Macleod of Dare eBook

William Black
This eBook from the Gutenberg Project consists of approximately 492 pages of information about Macleod of Dare.

The two women-folk, with whom he was most nearly brought into contact, were quite convinced that his stay in London had in nowise altered the buoyant humor and brisk activity of Keith Macleod.  Castle Dare awoke into a new life on his return.  He was all about and over the place accompanied by the faithful Hamish; and he had a friendly word and smile for every one he met.  He was a good master:  perhaps he was none the less liked because it was pretty well understood that he meant to be master.  His good-nature had nothing of weakness in it.  “If you love me, I love you,” says the Gaelic proverb; “otherwise do not come near me.”  There was not a man or lad about the place who would not have adventured his life for Macleod; but all the same they were well aware that the handsome young master, who seemed to go through life with a merry laugh on his face, was not one to be trifled with.  This John Fraser, an Aberdeen man, discovered on the second night after Macleod’s return to Castle Dare.

Macleod had the salmon-fishing on this part of the coast, and had a boat’s crew of four men engaged in the work.  One of these having fallen sick, Hamish had to hire a new hand, an Aberdeenshire man, who joined the crew just before Macleod’s departure from London.  This Fraser turned out to be a “dour” man; and his discontent and grumbling seemed to be affecting the others, so that the domestic peace of Dare was threatened.  On the night in question old Hamish came into Macleod’s conjoint library and gun-room.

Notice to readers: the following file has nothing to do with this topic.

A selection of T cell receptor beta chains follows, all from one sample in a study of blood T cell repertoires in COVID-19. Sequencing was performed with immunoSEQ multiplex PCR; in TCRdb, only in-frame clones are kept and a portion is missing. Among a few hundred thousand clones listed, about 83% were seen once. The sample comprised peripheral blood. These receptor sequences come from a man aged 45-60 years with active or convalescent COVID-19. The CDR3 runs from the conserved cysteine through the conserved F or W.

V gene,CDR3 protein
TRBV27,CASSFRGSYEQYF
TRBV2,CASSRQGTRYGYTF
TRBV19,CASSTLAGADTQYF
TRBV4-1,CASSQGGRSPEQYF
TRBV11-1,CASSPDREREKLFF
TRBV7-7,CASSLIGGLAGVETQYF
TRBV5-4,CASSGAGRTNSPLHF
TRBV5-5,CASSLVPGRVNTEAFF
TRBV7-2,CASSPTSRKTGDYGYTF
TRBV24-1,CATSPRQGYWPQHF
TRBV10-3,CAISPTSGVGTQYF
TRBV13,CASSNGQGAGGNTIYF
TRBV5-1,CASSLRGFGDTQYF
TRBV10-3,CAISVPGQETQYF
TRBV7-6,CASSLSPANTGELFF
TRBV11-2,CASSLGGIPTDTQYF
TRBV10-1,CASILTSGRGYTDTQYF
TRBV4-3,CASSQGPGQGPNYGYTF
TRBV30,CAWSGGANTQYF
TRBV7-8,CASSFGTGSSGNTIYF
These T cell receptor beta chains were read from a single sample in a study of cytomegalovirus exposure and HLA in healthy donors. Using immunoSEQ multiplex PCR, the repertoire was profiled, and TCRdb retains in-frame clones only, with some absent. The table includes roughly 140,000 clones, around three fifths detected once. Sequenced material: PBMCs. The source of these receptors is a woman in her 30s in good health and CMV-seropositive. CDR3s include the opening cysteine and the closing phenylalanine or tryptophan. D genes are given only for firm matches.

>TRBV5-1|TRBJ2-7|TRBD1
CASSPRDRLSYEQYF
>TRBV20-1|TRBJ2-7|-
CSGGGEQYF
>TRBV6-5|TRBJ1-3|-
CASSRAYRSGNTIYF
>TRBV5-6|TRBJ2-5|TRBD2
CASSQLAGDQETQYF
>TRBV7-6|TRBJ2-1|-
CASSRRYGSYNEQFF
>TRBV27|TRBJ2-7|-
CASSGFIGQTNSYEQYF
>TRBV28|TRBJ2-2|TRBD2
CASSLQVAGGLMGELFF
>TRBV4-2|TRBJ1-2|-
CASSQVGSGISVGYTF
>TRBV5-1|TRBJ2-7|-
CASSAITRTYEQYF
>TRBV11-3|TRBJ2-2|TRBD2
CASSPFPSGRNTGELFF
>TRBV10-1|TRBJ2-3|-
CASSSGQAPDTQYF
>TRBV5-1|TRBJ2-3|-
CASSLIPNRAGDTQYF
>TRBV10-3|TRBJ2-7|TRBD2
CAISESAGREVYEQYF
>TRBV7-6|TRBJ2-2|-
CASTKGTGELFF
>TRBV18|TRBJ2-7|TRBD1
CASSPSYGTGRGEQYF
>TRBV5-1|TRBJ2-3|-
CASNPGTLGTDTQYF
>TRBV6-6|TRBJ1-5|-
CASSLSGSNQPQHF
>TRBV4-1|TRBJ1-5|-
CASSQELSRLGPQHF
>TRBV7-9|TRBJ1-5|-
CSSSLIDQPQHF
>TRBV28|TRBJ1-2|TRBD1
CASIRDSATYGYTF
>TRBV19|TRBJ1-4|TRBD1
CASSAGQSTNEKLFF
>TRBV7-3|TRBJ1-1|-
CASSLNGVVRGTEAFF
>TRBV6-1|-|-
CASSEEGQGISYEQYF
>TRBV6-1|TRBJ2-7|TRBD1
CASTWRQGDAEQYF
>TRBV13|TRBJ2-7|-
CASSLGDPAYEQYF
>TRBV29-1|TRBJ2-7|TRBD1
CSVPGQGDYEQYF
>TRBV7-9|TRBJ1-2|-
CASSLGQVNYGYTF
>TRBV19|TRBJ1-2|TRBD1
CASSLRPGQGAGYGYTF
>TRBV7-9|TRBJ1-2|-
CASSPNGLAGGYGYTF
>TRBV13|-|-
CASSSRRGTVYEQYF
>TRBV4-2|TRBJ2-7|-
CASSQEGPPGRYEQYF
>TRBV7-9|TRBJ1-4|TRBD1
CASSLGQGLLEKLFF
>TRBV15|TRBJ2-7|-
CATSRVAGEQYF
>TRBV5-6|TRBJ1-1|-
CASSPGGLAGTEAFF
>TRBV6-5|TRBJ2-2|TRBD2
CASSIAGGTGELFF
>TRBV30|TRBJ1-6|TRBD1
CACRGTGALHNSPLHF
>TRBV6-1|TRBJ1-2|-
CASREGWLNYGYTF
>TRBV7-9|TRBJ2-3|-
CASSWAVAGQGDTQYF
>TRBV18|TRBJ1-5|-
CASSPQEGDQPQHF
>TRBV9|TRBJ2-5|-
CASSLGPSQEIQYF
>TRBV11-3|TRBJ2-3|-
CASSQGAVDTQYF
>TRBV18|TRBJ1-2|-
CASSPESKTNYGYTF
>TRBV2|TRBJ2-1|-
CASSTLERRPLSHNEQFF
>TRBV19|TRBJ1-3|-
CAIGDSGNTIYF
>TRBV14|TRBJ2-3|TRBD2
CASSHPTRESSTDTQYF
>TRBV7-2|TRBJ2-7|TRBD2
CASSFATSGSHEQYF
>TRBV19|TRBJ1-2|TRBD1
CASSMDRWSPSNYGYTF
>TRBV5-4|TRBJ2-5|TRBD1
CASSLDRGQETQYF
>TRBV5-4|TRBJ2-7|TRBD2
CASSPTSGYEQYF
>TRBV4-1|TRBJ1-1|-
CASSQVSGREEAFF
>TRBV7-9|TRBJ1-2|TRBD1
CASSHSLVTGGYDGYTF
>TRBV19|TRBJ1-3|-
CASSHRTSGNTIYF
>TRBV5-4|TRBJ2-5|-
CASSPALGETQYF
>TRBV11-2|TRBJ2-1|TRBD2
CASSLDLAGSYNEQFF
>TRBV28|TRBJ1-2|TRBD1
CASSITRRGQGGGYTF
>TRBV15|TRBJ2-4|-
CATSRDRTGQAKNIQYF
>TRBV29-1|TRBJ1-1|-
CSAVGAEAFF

“The fishermen hef been asking me again, sir,” observed Hamish, with his cap in his hand.  “What will I say to them?”

“Oh, about the wages?” Macleod said, turning round.

“Ay, sir.”

“Well, Hamish, I don’t object.  Tell them that what they say is right.  This year has been a very good year; we have made some money; I will give them two shillings a week more if they like.  But then, look here, Hamish—­if they have their wages raised in a good year, they must have them lowered in a bad year.  They cannot expect to share the profit without sharing the loss too.  Do you understand that, Hamish?”

“Yes, Sir Keith, I think I do.”

“Do you think you could put it into good Gaelic for them?”

“Oh ay.”

“Then tell them to choose for themselves.  But make it clear.”

“Ay, Sir Keith,” said Hamish.  “And if it was not for that ——­ man, John Fraser, there would be no word of this thing.  And there is another thing I will hef to speak to you about, Sir Keith; and it is John Fraser, too, who is at the bottom of this, I will know that fine.  It is more than two or three times that you will warn the men not to bathe in the bay below the castle; and not for many a day will any one do that, for the Cave bay it is not more as half a mile away.  And when you were in London, Sir Keith, it was this man John Fraser he would bathe in the bay below the castle in the morning, and he got one or two of the others to join him; and when I bade him go away, he will say that the sea belongs to no man.  And this morning, too—­”

Copyrights
Project Gutenberg
Macleod of Dare from Project Gutenberg. Public domain.
Follow Us on Facebook